Welcome to Puck Drop Preview 2016-17, where LastWordOnHockey.com gives you a detailed look at each team from around the NHL leading to the start of this hockey season and offers our insight and analysis. Make sure to stick around until the end of the series, where we’ll offer our full predictions for the standings in each division, and eventually our 2016-17 Stanley Cup pick. You can check out all our articles on our Puck Drop Page. Today the series continues with the Montreal Canadiens.
Puck Drop Preview: 2016-17 Montreal Canadiens
The Montreal Canadiens were active in the off-season leading up to the 2015-16 season. In an effort to continue their trend of making it to the post-season, general manager Marc Bergevin sent Brandon Prust packing to the Vancouver Canucks for a younger, bigger, cheaper version of the same player in Zack Kassian, and a fifth-round pick. Along with some signings for the farm team, Bergevin signed forwards Alexander Semin, Tomas Fleischmann, and defenseman Mark Barberio.
The season kicked off on a high note, with the Canadiens going 9-0-0 to start the season, their best start to a season in franchise history. Their first loss came in the 10th game, a 5-1 loss to the Vancouver Canucks.
The season took an unfortunate twist from there for the Habs as starting goaltender Carey Price went down with a knee injury. Though he did return for a brief stint, the injury was too much to handle and the reigning Vezina and Hart winner was forced out for the remainder of the season. If one image could describe the Canadiens 2015-16 season, look no further than @MoeninGlory‘s contribution:
— manu (@MoeninGlory) February 16, 2016
Injuries and disappointments were the main factors in the Canadiens suffering their worst slump since the 2000-01 season. A season that started off as Dr. Jekyll but quickly revealed itself to be a Mr. Hyde in disguise. The Canadiens went from an 18-4-3 record in the months of October and November, to a 3-11-0 record in December (an all-time franchise worst for this month) and a 3-7-1 record in January. From top dogs in the National Hockey League, to on pace for one of the worst records they’ve posted in the team’s 100-plus year history.
Apart from Carey Price‘s double-jeopardy injury, the team lost notable players like Brendan Gallagher and P.K. Subban for long stretches of time, while countless others were sidelined for long stints, including David Desharnais, Jeff Petry, Nathan Beaulieu, Alexei Emelin, Brian Flynn and Tom Gilbert.
The team was in a downward spiral and mixed into that concoction was the failure of Semin in Montreal, who was frequently scratched before ultimately being waived from the team and sent packing, and the never-was of Kassian, who got mixed up in some off-season mischief that forced the hand of Bergevin. He was sent packing to the Edmonton Oilers for goaltender Ben Scrivens, in an effort to re-enforce the goaltending situation.
Realizing there wasn’t much left to salvage, Bergevin made a number of trades. Tokarski was sent to the Anaheim Ducks for prospect Max Friberg, prospects Jarred Tinordi and Stefan Fournier were both shipped to the Arizona Coyotes for defenseman Victor Bartley and all-star John Scott, forwards Dale Weise and Tomas Fleischmann were packaged to the Chicago Blackhawks for prospect Phillip Danault and a 2nd-round pick, and finally forward Devante Smith-Pelly was dealt to the New Jersey Devils for prospect Stefan Matteau.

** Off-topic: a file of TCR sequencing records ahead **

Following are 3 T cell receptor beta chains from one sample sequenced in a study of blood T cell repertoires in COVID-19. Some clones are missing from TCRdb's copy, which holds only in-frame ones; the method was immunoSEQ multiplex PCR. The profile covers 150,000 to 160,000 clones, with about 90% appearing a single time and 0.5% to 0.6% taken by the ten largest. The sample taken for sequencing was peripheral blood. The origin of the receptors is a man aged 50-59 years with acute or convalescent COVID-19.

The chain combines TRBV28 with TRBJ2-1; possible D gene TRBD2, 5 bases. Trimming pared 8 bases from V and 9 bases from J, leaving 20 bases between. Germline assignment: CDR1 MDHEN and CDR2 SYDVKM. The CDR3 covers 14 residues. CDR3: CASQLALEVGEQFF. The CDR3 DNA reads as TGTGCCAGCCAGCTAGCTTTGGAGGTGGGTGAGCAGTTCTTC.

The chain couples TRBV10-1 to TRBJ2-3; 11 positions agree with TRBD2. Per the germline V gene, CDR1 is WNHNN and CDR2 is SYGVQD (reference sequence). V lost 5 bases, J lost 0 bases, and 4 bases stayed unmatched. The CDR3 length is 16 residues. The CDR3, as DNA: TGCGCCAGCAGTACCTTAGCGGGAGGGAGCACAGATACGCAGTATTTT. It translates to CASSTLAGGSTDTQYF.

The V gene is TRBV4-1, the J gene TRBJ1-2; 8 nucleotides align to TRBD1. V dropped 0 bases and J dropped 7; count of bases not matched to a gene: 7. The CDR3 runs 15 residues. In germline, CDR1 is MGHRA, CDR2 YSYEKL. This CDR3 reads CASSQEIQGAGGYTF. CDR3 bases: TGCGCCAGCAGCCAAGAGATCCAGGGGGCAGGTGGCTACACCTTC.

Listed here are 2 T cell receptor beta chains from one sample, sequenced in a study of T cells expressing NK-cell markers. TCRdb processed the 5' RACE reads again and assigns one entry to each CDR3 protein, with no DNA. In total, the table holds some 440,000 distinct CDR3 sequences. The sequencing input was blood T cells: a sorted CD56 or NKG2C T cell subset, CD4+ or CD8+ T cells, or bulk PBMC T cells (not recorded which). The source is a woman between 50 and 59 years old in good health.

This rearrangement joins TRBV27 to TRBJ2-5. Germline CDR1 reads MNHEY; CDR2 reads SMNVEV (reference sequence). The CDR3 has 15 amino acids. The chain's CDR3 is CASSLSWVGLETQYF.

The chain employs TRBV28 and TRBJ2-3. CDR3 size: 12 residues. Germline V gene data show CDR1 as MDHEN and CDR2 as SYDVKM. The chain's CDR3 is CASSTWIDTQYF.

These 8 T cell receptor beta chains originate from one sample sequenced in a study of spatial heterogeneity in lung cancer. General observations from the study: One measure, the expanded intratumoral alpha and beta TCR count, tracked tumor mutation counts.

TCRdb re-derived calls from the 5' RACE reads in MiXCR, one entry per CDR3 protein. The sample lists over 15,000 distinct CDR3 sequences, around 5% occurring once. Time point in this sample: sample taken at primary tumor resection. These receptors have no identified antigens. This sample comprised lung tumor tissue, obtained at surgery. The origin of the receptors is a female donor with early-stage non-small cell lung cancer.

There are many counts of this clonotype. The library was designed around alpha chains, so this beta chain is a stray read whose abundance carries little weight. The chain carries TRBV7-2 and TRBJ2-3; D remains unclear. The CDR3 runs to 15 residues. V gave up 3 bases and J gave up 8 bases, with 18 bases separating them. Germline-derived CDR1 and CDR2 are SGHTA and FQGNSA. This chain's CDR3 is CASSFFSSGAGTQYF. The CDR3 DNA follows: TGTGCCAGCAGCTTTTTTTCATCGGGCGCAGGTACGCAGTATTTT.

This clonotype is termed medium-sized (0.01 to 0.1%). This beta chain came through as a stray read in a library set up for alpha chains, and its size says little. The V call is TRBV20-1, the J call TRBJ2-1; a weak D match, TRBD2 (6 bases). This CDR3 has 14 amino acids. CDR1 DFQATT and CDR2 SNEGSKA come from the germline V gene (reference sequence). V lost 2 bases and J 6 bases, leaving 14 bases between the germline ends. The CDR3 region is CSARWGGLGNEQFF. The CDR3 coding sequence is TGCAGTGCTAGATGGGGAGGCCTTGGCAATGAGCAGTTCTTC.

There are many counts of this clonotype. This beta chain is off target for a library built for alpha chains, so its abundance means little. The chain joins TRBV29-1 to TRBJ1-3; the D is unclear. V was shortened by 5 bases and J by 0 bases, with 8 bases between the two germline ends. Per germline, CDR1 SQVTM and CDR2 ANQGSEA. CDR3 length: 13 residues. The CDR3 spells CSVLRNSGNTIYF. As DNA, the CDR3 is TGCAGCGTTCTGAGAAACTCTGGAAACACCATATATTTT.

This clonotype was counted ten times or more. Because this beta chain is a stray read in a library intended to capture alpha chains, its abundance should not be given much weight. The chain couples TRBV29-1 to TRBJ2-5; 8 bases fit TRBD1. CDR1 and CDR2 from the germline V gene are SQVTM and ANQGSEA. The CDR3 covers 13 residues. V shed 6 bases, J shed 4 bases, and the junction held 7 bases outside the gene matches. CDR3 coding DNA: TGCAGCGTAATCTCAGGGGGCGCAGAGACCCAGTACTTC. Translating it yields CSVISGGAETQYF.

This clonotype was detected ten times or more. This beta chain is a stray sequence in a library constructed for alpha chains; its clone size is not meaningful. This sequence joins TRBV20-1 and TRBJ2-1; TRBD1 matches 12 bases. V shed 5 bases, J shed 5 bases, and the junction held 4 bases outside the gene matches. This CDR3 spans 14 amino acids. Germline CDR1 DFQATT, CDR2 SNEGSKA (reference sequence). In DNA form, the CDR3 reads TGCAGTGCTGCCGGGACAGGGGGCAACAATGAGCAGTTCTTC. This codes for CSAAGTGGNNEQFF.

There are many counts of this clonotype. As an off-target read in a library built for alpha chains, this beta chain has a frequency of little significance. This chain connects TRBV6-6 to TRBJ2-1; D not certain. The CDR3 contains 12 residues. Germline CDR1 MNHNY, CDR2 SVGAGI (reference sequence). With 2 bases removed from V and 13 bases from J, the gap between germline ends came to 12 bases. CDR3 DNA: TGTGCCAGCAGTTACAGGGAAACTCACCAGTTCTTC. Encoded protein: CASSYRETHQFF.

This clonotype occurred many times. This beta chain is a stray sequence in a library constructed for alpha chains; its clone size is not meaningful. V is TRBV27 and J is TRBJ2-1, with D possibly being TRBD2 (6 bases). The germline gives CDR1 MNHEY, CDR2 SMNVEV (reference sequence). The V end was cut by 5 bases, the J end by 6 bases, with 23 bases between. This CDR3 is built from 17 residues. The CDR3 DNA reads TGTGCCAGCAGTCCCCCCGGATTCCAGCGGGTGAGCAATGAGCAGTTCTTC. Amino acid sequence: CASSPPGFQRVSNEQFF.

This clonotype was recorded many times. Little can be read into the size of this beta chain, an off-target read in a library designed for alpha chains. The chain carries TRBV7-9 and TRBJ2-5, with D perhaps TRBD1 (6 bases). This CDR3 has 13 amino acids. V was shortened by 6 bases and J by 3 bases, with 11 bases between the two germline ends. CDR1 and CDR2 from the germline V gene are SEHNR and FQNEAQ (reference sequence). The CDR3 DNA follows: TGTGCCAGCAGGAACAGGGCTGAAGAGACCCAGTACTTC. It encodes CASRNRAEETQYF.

The Canadiens finished with a record of 38-38-6, good for 6th in the Atlantic Division and 13th in the Eastern Conference. A monumental difference from last season’s second-round elimination against the Tampa Bay Lightning.
With most of the fanbase in Montreal calling for the head of Head Coach Michel Therrien, Bergevin did them one better; by trading P.K. Subban to the Nashville Predators for defenseman Shea Weber. Despite continuously denying and rumors of a trade or shopping the star defenseman, Bergevin pulled the trigger on the mega one-for-one deal.
The message was clear that Bergevin wanted his team to be more aggressive and focus more on team toughness and physicality. After trading Lars Eller to the Washington Capitals for 2017 and 2018 second-round picks, Bergevin packaged two 2016 second-round picks (theirs and Minnesota’s) for Chicago’s Andrew Shaw.
On free agent frenzy day, the Canadiens acquired the services of back-up goaltender Al Montoya. The move is acknowledged by most as an upgrade on their current back-up situation which included Mike Condon, Charlie Lindgren and Zachary Fucale. Montoya, 31, appeared in 25 games last season and posted a 12-7-2 record, with a .919 save percentage, backing up Roberto Luongo in Florida.
Defenseman Zach Redmond received a two-year deal, leaving the Colorado Avalanche for Montreal. The chippy, bottom-pairing defenseman appeared in just 37 games last season, scoring two goals and adding four assists. The season prior to last, he finished third in scoring among defensemen with five goals and 15 assists.
Perhaps the biggest signing of the off-season for the Canadiens was forward Alexander Radulov, who spent the last four years in the KHL. The Russian winger had put up 102 points in 154 games with the Nashville Predators in two seasons (plus nine games in 2011-12). Unfortunately, some off-ice issues forced him out of the line-up and eventually off the team and out of the NHL completely. Now at the age of 30, Radulov has matured and managed to put up a point-per-game (or higher) in all four seasons he played with CSKA Moscow.
Bergevin also ensured that the team would have bodies to count on in both the AHL and NHL, signing Phillip Samuelsson, Chris Terry and Bobby Farnham to one-year, two-way deals. Leaving the team during free agency were Michael Bournival (Lightning), Tom Gilbert (Kings), Gabriel Dumont (Lightning), Darren Dietz (Capitals), Victor Bartley (Wild), and Morgan Ellis (Blues).